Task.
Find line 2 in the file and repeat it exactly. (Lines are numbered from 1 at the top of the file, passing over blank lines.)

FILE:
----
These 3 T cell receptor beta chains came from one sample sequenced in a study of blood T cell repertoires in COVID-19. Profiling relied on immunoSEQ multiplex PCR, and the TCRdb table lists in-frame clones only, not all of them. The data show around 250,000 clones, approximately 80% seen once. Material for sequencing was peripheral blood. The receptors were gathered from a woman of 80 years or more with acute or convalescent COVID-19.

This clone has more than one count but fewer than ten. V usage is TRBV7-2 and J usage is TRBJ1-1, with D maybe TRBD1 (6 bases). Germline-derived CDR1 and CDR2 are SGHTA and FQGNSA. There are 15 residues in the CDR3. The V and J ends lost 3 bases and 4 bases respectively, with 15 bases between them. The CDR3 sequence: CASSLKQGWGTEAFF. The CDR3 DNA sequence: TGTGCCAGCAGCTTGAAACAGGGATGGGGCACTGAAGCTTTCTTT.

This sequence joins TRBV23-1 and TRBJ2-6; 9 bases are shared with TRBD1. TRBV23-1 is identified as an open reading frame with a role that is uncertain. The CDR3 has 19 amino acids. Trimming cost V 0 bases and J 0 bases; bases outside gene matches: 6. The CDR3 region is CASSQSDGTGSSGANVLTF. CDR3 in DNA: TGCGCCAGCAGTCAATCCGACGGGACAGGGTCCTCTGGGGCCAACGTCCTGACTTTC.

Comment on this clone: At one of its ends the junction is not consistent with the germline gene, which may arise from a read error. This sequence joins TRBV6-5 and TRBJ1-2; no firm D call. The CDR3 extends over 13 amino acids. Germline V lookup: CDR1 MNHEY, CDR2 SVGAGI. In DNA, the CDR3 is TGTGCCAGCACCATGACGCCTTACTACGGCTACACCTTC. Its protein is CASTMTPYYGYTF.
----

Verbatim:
This clone has more than one count but fewer than ten. V usage is TRBV7-2 and J usage is TRBJ1-1, with D maybe TRBD1 (6 bases). Germline-derived CDR1 and CDR2 are SGHTA and FQGNSA. There are 15 residues in the CDR3. The V and J ends lost 3 bases and 4 bases respectively, with 15 bases between them. The CDR3 sequence: CASSLKQGWGTEAFF. The CDR3 DNA sequence: TGTGCCAGCAGCTTGAAACAGGGATGGGGCACTGAAGCTTTCTTT.